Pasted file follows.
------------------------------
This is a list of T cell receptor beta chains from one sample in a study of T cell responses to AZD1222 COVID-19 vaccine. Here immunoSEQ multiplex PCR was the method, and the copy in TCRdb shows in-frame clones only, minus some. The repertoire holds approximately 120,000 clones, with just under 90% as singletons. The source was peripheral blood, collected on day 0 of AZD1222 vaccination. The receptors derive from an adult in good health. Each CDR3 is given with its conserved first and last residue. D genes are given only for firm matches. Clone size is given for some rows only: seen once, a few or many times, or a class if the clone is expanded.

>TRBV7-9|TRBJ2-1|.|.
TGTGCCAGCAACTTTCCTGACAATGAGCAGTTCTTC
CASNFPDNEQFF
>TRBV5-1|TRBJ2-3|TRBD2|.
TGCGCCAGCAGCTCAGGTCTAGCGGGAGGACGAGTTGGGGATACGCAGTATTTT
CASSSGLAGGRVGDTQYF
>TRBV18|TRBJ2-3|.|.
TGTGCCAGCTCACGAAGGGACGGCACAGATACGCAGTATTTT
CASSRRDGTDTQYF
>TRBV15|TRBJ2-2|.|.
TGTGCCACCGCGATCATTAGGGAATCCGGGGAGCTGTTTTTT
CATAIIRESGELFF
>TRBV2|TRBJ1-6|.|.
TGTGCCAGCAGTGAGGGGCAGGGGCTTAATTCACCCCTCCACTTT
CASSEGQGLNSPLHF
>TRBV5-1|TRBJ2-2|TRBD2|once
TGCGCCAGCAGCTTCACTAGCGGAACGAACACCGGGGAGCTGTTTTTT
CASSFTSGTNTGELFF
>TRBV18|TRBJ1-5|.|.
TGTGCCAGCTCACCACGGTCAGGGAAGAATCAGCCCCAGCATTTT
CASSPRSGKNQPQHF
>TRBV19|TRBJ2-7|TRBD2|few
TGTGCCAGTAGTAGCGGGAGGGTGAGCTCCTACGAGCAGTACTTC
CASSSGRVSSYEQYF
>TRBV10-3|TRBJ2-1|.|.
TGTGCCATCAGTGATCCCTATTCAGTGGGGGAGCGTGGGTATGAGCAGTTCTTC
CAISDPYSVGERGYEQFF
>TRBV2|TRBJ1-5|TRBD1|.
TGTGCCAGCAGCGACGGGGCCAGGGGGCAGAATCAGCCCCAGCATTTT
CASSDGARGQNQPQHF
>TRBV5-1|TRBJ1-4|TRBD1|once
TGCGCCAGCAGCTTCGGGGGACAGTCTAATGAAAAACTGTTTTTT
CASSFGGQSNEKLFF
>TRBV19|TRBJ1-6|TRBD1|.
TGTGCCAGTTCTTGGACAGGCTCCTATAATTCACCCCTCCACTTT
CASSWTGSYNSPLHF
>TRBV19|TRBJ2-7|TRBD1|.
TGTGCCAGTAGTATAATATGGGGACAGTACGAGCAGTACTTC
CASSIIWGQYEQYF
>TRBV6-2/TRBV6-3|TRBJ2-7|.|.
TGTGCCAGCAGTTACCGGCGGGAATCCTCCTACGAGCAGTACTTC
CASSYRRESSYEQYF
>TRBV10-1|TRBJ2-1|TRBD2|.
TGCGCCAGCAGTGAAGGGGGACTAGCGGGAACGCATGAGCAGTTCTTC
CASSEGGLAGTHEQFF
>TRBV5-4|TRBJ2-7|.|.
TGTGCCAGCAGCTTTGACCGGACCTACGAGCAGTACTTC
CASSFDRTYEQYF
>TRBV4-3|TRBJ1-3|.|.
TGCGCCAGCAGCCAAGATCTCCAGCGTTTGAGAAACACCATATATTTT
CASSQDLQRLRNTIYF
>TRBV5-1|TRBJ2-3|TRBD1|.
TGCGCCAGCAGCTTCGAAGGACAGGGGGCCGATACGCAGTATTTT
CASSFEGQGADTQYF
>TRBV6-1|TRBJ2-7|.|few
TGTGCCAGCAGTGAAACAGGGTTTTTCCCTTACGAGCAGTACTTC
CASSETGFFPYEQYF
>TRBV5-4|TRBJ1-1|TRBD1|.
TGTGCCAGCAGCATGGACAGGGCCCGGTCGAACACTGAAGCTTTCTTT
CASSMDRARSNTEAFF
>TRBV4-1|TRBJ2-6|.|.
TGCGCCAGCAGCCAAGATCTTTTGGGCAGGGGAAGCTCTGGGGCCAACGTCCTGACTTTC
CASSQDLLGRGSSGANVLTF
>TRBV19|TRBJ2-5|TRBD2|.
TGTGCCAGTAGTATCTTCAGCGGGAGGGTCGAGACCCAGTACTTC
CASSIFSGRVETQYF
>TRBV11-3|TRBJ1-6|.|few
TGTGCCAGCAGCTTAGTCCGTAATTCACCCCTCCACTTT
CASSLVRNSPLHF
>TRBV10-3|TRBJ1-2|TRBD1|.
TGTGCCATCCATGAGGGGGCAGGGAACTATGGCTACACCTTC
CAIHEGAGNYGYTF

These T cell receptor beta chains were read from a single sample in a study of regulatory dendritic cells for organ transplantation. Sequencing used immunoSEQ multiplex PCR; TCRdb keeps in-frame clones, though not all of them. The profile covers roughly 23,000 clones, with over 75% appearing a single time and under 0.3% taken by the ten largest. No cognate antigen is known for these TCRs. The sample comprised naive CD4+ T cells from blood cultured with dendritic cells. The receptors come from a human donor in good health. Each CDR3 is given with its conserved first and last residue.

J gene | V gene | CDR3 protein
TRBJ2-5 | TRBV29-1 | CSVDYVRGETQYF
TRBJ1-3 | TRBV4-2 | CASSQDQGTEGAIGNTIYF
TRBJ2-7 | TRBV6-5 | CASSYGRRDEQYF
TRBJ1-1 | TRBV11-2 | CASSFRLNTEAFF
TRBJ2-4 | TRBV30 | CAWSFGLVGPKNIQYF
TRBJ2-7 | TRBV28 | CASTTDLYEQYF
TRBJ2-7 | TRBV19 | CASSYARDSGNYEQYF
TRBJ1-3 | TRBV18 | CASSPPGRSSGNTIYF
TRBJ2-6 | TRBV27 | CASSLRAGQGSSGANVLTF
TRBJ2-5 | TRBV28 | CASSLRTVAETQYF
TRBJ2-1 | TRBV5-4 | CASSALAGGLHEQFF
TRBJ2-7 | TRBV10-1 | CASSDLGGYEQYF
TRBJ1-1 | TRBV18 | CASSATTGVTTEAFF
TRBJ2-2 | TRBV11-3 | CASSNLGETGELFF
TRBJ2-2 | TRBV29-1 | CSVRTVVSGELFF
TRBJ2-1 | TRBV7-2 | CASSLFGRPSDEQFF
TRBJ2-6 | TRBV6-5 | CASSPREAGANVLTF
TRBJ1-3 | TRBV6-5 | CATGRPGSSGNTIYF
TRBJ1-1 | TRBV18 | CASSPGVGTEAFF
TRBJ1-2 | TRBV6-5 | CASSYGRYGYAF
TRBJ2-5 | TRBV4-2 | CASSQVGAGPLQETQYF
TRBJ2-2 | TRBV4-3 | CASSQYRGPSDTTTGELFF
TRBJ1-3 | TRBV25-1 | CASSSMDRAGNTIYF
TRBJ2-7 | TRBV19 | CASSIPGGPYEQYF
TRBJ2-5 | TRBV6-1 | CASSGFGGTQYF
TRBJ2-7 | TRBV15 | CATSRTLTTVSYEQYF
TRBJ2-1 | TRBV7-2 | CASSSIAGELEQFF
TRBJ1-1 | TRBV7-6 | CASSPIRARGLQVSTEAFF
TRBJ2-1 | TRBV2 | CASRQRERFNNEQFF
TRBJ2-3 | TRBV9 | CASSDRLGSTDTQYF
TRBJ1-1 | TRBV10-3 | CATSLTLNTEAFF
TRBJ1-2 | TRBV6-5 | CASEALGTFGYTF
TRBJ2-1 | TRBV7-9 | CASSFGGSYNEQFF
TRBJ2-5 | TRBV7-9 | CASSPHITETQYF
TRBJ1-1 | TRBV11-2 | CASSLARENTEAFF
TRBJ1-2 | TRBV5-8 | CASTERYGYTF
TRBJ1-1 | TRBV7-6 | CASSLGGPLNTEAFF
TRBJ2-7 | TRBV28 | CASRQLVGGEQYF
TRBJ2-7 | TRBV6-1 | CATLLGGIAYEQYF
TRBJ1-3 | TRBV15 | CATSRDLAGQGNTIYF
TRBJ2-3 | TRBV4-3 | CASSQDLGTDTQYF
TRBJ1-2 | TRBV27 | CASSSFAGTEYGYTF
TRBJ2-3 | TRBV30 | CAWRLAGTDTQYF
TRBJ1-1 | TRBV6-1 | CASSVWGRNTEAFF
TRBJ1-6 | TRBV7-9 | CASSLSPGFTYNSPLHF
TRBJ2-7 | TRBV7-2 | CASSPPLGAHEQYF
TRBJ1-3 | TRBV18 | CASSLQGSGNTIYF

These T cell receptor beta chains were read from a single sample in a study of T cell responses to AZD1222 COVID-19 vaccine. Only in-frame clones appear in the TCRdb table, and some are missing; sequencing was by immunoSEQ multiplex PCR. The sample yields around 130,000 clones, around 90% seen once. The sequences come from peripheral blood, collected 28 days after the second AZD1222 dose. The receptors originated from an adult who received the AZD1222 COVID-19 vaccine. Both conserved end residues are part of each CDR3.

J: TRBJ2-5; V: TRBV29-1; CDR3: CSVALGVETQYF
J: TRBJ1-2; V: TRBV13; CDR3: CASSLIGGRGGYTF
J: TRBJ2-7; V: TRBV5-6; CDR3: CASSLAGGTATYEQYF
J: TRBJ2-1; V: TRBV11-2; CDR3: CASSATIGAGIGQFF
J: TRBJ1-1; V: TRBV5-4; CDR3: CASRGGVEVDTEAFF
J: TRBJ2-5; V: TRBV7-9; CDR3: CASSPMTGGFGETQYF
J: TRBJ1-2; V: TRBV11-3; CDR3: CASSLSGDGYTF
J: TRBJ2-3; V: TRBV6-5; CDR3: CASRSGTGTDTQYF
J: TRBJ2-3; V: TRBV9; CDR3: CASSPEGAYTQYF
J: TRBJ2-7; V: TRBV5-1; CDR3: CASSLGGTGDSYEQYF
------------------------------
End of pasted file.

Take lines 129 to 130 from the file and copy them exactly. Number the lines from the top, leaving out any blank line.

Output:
J: TRBJ2-5; V: TRBV7-9; CDR3: CASSPMTGGFGETQYF
J: TRBJ1-2; V: TRBV11-3; CDR3: CASSLSGDGYTF